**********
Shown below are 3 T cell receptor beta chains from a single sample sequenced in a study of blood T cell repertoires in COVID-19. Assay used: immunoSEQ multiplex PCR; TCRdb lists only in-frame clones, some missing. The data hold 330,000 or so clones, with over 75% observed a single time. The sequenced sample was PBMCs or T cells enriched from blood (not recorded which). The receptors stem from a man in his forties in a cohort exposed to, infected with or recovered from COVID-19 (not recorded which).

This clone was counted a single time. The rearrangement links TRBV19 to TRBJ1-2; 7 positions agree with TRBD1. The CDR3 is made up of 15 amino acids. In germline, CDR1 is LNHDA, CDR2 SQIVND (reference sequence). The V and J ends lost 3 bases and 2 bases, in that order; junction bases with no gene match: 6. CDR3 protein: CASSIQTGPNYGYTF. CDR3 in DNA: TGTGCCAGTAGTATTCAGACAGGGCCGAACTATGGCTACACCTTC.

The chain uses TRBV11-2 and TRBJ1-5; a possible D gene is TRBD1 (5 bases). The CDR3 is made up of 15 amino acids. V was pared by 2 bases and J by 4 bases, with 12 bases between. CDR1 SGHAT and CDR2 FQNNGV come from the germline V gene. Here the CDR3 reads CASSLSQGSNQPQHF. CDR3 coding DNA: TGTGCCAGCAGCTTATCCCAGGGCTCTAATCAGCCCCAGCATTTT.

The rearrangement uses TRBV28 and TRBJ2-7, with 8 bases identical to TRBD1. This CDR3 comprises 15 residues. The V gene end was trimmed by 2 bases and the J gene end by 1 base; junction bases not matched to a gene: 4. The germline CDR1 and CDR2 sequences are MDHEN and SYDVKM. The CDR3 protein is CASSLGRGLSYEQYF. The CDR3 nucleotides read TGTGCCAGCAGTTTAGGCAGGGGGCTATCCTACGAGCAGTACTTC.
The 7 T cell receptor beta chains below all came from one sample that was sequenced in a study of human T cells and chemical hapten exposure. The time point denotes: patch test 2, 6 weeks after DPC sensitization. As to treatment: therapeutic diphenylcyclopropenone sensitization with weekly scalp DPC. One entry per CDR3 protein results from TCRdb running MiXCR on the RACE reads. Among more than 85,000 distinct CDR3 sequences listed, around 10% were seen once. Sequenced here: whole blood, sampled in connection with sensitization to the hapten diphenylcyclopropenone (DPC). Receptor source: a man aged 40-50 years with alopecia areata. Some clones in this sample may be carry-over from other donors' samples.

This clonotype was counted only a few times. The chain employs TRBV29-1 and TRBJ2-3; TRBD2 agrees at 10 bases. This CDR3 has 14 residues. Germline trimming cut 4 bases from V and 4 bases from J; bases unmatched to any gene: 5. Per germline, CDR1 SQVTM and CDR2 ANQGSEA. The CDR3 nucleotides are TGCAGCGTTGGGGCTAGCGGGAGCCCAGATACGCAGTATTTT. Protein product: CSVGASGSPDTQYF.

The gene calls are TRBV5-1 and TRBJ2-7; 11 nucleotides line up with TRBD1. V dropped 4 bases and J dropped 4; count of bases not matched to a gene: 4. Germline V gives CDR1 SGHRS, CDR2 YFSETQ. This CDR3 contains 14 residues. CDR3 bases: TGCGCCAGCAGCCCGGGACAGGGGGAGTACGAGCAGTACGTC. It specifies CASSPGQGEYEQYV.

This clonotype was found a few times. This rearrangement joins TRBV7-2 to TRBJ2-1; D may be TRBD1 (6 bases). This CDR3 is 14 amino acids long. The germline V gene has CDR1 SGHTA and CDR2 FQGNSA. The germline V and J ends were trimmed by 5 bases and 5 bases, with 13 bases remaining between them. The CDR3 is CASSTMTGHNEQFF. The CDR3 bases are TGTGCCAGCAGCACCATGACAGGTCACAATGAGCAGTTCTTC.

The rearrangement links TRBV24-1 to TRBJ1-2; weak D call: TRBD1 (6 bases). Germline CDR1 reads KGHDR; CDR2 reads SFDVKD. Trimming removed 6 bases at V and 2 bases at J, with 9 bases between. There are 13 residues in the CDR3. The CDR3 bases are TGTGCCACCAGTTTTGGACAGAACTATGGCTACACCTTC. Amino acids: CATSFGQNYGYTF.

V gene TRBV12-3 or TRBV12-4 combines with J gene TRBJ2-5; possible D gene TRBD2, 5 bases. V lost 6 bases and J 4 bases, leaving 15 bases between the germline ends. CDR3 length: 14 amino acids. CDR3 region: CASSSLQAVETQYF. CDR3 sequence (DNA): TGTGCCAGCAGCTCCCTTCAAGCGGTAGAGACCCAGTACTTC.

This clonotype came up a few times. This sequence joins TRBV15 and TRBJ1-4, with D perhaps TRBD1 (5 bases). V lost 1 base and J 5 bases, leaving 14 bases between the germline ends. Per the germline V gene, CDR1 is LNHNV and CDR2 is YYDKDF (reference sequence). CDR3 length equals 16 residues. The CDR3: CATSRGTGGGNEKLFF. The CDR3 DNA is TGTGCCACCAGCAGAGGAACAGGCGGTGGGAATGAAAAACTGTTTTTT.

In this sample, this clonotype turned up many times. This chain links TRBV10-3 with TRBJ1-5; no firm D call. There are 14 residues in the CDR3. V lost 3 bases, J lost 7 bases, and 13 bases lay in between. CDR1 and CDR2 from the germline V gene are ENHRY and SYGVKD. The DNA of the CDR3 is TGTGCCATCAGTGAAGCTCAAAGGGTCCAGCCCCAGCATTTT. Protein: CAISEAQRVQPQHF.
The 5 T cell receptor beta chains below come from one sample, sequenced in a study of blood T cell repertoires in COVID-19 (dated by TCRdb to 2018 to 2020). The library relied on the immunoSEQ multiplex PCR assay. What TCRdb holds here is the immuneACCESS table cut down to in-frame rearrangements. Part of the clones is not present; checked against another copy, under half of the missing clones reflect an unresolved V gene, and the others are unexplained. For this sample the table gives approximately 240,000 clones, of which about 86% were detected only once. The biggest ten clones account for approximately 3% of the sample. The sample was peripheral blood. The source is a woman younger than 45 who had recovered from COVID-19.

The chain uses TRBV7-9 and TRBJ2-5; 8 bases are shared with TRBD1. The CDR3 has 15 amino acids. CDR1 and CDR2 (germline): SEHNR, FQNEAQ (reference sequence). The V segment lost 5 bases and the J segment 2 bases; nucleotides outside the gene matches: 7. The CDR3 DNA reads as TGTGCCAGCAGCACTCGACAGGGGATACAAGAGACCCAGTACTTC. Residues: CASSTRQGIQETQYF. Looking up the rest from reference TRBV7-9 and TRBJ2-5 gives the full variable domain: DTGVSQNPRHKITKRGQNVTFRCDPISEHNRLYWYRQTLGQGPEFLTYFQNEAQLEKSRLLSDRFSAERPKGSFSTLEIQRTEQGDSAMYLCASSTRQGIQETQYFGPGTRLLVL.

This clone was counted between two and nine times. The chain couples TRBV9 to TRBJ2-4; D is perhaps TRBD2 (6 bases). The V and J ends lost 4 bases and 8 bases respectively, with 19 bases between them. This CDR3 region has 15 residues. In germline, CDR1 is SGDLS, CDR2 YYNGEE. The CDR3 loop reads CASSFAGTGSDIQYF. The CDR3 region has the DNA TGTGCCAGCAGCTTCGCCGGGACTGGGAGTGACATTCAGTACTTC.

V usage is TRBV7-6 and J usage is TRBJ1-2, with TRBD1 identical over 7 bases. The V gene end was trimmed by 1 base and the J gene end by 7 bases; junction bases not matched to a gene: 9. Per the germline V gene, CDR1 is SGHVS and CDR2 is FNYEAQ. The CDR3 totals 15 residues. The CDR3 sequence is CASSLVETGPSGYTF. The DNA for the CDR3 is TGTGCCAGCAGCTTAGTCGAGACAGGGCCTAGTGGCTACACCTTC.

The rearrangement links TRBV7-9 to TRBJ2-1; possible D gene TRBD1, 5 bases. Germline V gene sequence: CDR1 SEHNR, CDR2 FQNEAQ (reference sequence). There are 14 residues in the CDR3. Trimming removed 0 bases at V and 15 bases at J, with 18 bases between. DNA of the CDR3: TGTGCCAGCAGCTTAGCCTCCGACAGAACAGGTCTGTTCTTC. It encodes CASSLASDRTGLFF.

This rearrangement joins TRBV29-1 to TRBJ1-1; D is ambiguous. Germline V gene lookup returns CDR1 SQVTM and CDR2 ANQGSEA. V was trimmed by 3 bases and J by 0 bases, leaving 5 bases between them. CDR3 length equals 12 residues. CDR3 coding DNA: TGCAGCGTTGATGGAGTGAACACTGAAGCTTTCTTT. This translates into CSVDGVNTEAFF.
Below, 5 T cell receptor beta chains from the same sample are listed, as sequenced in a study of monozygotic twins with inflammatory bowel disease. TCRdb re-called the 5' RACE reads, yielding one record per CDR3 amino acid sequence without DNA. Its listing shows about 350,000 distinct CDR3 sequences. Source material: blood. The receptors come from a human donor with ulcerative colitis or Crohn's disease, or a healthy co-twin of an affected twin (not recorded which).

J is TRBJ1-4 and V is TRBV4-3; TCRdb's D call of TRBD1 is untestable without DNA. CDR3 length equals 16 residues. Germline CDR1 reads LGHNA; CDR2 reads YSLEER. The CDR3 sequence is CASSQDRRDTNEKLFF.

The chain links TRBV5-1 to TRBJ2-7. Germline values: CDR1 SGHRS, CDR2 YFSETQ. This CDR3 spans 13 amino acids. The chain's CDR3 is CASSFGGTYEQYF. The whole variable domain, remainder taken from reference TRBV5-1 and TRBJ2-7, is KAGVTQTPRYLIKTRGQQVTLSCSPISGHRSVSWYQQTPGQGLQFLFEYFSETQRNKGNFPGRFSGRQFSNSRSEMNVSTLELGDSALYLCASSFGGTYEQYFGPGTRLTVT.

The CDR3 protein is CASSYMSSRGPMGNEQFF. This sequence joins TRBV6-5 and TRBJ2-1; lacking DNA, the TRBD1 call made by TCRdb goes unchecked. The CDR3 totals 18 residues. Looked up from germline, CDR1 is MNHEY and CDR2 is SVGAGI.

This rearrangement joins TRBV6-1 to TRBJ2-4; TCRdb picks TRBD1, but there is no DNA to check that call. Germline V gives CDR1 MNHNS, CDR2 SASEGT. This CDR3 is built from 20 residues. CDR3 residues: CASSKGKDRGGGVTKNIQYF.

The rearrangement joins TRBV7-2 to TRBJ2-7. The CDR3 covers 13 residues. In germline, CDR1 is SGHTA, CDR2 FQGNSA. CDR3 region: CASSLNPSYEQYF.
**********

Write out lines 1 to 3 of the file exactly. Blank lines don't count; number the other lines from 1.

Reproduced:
Shown below are 3 T cell receptor beta chains from a single sample sequenced in a study of blood T cell repertoires in COVID-19. Assay used: immunoSEQ multiplex PCR; TCRdb lists only in-frame clones, some missing. The data hold 330,000 or so clones, with over 75% observed a single time. The sequenced sample was PBMCs or T cells enriched from blood (not recorded which). The receptors stem from a man in his forties in a cohort exposed to, infected with or recovered from COVID-19 (not recorded which).

This clone was counted a single time. The rearrangement links TRBV19 to TRBJ1-2; 7 positions agree with TRBD1. The CDR3 is made up of 15 amino acids. In germline, CDR1 is LNHDA, CDR2 SQIVND (reference sequence). The V and J ends lost 3 bases and 2 bases, in that order; junction bases with no gene match: 6. CDR3 protein: CASSIQTGPNYGYTF. CDR3 in DNA: TGTGCCAGTAGTATTCAGACAGGGCCGAACTATGGCTACACCTTC.

The chain uses TRBV11-2 and TRBJ1-5; a possible D gene is TRBD1 (5 bases). The CDR3 is made up of 15 amino acids. V was pared by 2 bases and J by 4 bases, with 12 bases between. CDR1 SGHAT and CDR2 FQNNGV come from the germline V gene. Here the CDR3 reads CASSLSQGSNQPQHF. CDR3 coding DNA: TGTGCCAGCAGCTTATCCCAGGGCTCTAATCAGCCCCAGCATTTT.